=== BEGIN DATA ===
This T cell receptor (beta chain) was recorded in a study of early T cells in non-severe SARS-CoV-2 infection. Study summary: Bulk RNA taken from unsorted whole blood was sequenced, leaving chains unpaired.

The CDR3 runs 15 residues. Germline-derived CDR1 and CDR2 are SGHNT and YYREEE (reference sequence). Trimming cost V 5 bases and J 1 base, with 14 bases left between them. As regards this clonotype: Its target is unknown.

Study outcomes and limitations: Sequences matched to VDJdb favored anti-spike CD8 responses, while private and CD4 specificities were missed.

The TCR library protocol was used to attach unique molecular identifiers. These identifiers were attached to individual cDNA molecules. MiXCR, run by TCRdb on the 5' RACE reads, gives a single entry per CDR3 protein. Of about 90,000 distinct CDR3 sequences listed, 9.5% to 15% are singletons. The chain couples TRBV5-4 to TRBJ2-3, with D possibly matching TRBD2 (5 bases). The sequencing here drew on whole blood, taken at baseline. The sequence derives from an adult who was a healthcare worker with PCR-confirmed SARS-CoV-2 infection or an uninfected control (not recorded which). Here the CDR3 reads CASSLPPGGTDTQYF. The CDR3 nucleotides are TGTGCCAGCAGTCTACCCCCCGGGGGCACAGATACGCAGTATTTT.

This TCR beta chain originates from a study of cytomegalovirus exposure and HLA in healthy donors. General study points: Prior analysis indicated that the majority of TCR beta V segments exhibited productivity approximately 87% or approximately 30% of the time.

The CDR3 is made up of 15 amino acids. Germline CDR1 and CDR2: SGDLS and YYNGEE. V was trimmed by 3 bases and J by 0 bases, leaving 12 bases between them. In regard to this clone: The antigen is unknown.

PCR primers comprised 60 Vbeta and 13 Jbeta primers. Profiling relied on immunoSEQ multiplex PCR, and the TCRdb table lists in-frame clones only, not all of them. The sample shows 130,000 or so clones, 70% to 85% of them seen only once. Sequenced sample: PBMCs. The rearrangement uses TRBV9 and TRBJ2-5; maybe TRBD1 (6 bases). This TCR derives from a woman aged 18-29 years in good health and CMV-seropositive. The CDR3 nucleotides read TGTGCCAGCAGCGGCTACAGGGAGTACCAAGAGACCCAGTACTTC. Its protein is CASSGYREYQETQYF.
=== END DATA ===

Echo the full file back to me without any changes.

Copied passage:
This T cell receptor (beta chain) was recorded in a study of early T cells in non-severe SARS-CoV-2 infection. Study summary: Bulk RNA taken from unsorted whole blood was sequenced, leaving chains unpaired.

The CDR3 runs 15 residues. Germline-derived CDR1 and CDR2 are SGHNT and YYREEE (reference sequence). Trimming cost V 5 bases and J 1 base, with 14 bases left between them. As regards this clonotype: Its target is unknown.

Study outcomes and limitations: Sequences matched to VDJdb favored anti-spike CD8 responses, while private and CD4 specificities were missed.

The TCR library protocol was used to attach unique molecular identifiers. These identifiers were attached to individual cDNA molecules. MiXCR, run by TCRdb on the 5' RACE reads, gives a single entry per CDR3 protein. Of about 90,000 distinct CDR3 sequences listed, 9.5% to 15% are singletons. The chain couples TRBV5-4 to TRBJ2-3, with D possibly matching TRBD2 (5 bases). The sequencing here drew on whole blood, taken at baseline. The sequence derives from an adult who was a healthcare worker with PCR-confirmed SARS-CoV-2 infection or an uninfected control (not recorded which). Here the CDR3 reads CASSLPPGGTDTQYF. The CDR3 nucleotides are TGTGCCAGCAGTCTACCCCCCGGGGGCACAGATACGCAGTATTTT.

This TCR beta chain originates from a study of cytomegalovirus exposure and HLA in healthy donors. General study points: Prior analysis indicated that the majority of TCR beta V segments exhibited productivity approximately 87% or approximately 30% of the time.

The CDR3 is made up of 15 amino acids. Germline CDR1 and CDR2: SGDLS and YYNGEE. V was trimmed by 3 bases and J by 0 bases, leaving 12 bases between them. In regard to this clone: The antigen is unknown.

PCR primers comprised 60 Vbeta and 13 Jbeta primers. Profiling relied on immunoSEQ multiplex PCR, and the TCRdb table lists in-frame clones only, not all of them. The sample shows 130,000 or so clones, 70% to 85% of them seen only once. Sequenced sample: PBMCs. The rearrangement uses TRBV9 and TRBJ2-5; maybe TRBD1 (6 bases). This TCR derives from a woman aged 18-29 years in good health and CMV-seropositive. The CDR3 nucleotides read TGTGCCAGCAGCGGCTACAGGGAGTACCAAGAGACCCAGTACTTC. Its protein is CASSGYREYQETQYF.